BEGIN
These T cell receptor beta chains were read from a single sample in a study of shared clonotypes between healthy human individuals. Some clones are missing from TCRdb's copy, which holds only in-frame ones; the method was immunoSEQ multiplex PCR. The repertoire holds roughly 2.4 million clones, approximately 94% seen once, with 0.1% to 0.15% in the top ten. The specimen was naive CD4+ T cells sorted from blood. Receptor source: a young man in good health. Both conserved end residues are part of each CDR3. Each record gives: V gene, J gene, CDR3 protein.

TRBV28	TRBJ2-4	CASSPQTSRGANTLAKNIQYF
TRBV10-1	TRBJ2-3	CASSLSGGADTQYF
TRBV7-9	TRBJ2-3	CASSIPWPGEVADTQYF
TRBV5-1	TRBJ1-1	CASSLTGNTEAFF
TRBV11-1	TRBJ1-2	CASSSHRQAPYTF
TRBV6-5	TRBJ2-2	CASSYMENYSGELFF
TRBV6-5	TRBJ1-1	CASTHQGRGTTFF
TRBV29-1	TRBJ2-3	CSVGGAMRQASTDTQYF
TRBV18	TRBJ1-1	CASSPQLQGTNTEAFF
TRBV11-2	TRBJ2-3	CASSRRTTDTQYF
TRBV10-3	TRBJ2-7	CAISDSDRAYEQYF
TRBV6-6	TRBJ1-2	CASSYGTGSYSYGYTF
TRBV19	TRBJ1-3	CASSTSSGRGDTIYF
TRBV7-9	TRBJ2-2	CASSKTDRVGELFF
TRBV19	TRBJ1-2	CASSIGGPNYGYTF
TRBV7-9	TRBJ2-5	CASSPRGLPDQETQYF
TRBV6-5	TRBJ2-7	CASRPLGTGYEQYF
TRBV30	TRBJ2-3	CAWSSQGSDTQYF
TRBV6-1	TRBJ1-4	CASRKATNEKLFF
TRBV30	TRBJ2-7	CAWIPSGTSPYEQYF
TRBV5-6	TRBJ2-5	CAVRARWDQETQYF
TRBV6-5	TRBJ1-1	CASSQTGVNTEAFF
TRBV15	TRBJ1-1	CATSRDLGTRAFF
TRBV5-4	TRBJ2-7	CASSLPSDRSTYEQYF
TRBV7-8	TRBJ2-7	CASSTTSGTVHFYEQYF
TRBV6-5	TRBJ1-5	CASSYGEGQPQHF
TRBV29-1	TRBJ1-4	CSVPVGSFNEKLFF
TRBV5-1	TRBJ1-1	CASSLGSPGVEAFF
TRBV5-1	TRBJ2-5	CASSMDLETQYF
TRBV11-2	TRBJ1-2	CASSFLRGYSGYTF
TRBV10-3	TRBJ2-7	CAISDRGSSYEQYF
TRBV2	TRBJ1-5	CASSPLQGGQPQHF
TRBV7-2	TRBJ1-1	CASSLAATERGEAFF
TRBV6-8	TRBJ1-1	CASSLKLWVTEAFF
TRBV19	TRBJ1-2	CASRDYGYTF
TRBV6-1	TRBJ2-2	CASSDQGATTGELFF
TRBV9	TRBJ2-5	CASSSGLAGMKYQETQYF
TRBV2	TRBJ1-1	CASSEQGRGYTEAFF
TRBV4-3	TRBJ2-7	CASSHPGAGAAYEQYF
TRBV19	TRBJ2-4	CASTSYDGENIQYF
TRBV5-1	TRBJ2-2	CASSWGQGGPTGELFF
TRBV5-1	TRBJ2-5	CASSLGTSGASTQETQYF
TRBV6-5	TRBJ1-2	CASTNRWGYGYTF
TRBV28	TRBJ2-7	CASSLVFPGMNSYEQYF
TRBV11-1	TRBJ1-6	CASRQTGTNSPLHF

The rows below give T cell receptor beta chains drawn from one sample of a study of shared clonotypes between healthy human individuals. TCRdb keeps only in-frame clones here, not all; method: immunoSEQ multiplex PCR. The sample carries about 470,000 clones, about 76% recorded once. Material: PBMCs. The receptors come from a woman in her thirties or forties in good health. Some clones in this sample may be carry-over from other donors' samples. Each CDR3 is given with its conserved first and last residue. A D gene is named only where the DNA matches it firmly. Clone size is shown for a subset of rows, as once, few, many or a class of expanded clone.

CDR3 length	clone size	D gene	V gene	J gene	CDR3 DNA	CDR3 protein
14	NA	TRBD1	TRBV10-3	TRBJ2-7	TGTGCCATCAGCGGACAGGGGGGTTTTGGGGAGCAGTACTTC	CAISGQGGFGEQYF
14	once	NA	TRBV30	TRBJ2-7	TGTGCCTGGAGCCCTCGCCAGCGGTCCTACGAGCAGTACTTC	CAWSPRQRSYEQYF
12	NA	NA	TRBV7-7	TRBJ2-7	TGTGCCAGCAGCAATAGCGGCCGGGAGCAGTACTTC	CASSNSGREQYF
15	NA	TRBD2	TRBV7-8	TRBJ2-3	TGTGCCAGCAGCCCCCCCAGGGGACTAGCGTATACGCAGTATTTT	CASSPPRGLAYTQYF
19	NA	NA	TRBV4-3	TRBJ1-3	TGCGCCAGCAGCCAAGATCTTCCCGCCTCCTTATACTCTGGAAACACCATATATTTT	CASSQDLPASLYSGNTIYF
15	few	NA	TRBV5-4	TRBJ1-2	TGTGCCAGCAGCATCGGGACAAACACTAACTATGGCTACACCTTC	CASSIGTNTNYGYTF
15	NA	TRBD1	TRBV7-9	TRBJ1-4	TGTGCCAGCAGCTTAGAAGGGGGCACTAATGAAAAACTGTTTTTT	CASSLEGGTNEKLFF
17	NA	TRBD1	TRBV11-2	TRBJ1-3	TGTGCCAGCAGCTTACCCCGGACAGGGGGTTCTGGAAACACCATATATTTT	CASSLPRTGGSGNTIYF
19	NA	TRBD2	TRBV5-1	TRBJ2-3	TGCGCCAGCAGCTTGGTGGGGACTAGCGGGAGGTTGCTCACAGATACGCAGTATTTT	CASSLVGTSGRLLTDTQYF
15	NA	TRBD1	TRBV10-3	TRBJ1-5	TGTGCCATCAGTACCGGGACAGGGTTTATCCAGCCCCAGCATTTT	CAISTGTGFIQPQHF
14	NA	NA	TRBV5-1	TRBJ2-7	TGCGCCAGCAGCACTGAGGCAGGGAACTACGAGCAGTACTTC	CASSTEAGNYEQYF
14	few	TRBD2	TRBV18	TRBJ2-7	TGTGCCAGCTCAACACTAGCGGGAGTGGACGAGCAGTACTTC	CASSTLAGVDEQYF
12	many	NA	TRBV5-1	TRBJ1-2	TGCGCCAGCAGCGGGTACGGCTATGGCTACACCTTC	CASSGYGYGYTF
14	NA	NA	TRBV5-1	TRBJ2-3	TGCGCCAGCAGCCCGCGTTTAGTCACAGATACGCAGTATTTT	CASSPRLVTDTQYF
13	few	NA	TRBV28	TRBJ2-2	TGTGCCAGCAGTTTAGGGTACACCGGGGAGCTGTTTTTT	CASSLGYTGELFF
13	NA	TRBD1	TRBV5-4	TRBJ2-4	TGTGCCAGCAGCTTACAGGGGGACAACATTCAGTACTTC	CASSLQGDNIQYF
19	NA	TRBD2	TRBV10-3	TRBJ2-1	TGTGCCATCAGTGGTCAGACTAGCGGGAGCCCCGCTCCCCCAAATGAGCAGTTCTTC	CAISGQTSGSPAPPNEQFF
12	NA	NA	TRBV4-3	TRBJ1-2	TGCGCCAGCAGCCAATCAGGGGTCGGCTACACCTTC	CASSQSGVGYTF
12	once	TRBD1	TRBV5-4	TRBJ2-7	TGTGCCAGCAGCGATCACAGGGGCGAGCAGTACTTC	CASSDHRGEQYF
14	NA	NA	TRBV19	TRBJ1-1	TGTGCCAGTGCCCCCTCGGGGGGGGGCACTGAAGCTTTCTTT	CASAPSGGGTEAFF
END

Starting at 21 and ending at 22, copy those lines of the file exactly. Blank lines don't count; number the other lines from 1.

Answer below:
TRBV30	TRBJ2-7	CAWIPSGTSPYEQYF
TRBV5-6	TRBJ2-5	CAVRARWDQETQYF